Recently I was singing for a Protestant church service, and particularly noticed the way the congregants were addressed by the minister during the liturgy. At several points he addressed them as “Beloved,” or “Beloved in Christ.” I was still thinking about this form of address later that afternoon in my ward’s Sacrament Meeting, when the first speaker stood up and said “Sisters and…, I mean, Brothers and Sisters.” Leaving aside for now (with a heavy sigh) the distressing implications about gendered priority implicit in that little stumble, I wanted to think about what difference it might make in our thinking to have the congregation addressed in these different ways.
For me, at least, it makes a difference whether I regard someone as a brother or sister, or whether I am explicitly reminded that they are “beloved” children of God, that we are, all and each of us, “beloved in Christ.” It is easy to think of “brothers and sisters” or “sisters and brothers” (as my magnificent Dad always begins his talks) as family, as peers, as people to whom we are bound, but who sometimes annoy us, sometimes get annoyed by us, who are just muddling along with us. I’d like to think that I would do better at Christlike love for the people in the pews beside me if I were always reminded first of Christ’s love for them. Of course I can and should remind myself.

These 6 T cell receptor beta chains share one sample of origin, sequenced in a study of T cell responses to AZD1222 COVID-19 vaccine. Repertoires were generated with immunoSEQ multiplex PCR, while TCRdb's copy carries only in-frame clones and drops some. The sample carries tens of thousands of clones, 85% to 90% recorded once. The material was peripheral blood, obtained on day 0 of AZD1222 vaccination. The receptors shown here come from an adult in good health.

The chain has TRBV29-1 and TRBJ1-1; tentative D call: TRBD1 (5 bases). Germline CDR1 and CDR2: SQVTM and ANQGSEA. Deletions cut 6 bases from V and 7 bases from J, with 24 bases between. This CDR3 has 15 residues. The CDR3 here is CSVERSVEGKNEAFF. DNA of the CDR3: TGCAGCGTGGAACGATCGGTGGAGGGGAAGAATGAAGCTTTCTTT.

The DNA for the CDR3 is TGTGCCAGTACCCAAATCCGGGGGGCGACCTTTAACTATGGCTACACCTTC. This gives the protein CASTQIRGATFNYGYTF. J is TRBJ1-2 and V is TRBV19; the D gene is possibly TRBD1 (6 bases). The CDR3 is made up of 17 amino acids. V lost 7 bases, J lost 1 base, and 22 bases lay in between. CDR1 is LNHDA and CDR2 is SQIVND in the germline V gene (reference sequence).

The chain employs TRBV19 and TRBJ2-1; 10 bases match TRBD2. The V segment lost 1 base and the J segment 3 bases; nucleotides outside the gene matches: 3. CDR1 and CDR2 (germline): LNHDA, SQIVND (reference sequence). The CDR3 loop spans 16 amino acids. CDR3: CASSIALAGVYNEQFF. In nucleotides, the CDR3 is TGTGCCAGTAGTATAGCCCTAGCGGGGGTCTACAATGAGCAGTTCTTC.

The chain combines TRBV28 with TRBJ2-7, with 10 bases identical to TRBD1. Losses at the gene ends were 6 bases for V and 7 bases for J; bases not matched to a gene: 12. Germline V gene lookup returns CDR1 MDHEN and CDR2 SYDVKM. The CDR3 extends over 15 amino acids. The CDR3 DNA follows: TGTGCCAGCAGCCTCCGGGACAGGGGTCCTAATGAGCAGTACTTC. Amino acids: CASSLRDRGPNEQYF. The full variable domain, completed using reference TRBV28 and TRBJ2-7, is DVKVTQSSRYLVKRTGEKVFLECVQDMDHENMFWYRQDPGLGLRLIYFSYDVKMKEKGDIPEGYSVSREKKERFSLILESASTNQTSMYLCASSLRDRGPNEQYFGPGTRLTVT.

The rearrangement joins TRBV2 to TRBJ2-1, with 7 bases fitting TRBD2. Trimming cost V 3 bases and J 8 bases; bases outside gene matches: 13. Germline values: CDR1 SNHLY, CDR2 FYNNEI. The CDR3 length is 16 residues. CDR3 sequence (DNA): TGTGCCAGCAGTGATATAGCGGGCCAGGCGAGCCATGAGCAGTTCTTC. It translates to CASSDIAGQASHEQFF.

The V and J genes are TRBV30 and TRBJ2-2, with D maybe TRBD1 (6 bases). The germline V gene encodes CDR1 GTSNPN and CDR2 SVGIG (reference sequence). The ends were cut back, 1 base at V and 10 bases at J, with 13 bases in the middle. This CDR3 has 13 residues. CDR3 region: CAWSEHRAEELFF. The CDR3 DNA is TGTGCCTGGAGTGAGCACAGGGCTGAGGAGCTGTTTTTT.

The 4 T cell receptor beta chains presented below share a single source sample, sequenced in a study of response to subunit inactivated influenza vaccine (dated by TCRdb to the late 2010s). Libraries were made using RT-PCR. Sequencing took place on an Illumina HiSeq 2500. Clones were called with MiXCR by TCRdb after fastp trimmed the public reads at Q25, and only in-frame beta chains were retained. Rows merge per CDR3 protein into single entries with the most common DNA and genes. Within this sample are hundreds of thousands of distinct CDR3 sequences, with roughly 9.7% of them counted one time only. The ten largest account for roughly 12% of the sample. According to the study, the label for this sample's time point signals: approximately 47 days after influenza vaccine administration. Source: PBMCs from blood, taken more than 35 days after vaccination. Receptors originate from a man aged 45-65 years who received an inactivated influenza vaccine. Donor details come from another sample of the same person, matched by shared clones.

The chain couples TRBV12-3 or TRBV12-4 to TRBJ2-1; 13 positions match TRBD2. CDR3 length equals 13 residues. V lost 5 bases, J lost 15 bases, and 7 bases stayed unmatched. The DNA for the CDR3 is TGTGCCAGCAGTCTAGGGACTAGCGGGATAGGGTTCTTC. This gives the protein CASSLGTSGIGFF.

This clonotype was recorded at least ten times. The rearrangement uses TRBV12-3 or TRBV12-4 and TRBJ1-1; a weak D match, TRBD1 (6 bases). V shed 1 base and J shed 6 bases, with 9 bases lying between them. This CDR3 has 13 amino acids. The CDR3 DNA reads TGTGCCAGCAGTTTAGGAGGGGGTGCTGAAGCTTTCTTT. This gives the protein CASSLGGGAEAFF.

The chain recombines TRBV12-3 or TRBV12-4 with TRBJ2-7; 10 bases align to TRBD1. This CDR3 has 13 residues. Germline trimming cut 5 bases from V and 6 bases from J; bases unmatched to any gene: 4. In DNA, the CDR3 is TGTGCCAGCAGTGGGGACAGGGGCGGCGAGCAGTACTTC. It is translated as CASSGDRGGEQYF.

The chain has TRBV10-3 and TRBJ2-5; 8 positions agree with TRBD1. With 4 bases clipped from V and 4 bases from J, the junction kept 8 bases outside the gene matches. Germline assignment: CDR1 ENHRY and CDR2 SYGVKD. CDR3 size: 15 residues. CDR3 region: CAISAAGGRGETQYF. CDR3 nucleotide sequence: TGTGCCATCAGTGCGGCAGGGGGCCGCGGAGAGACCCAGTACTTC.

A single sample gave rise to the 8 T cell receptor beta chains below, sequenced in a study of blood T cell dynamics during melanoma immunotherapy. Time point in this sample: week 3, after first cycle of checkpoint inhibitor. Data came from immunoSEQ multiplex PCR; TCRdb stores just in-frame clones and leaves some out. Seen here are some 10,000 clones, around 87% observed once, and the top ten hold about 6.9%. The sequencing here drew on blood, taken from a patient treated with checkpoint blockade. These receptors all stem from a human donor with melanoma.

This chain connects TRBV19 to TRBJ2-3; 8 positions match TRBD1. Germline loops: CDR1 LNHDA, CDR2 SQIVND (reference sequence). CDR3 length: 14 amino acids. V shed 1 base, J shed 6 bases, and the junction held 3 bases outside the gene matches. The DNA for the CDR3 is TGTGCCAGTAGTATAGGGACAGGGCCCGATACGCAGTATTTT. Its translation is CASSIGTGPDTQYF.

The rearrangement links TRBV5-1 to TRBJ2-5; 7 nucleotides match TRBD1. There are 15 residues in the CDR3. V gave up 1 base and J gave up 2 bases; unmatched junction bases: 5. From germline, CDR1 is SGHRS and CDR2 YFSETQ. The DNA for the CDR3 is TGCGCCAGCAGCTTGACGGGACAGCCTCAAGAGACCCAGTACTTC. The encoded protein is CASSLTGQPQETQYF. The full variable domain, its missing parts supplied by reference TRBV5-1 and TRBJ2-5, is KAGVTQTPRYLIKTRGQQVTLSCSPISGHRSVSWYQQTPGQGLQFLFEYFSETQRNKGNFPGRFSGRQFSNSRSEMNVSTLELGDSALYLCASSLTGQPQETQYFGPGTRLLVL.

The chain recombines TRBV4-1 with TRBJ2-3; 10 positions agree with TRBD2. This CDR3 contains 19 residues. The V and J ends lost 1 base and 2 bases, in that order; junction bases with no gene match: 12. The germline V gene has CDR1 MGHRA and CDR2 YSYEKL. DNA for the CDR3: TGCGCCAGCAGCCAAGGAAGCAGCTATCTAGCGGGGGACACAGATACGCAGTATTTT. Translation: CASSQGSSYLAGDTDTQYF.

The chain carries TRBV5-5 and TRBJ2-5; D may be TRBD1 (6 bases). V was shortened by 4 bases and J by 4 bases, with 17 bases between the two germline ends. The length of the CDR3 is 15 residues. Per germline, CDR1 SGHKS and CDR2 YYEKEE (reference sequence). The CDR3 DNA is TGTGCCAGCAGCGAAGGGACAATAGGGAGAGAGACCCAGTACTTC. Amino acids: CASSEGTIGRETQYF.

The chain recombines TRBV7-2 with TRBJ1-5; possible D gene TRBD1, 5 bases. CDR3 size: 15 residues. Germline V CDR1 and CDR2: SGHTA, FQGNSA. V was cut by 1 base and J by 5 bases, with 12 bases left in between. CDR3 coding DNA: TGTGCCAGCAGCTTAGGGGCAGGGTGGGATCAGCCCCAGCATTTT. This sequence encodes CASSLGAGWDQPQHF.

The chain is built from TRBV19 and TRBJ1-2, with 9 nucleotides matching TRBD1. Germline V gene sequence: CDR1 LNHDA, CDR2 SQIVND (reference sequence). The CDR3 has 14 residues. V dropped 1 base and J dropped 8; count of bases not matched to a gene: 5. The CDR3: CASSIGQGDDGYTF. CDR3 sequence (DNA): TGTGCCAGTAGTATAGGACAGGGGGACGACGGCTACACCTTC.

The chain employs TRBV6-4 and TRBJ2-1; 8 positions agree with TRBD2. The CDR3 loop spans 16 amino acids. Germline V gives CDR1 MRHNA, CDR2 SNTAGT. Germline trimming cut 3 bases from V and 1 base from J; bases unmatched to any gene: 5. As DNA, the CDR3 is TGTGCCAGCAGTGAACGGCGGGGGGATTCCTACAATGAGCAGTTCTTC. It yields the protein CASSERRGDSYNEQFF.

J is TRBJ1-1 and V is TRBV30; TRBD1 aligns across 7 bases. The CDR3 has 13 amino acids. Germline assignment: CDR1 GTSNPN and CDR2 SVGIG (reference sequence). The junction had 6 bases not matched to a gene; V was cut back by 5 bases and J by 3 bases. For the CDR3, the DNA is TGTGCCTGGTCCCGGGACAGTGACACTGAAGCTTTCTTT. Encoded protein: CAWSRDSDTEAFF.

We Mormons may not have much in the way of formal liturgy, but at least we have the quasi-canonical words of C.S. Lewis in The Weight of Glory:
It is a serious thing to live in a society of possible gods and goddesses, to remember that the dullest and most uninteresting person you can talk to may one day be a creature which, if you saw it now, you would be strongly tempted to worship. It is in the light of these overwhelming possibilities, it is with the awe and the circumspection proper to them, that we should conduct all our dealings with one another, all friendships, all loves, all play, all politics. There are no ordinary people. You have never talked to a mere mortal… But it is immortals whom we joke with, work with, marry, snub, and exploit.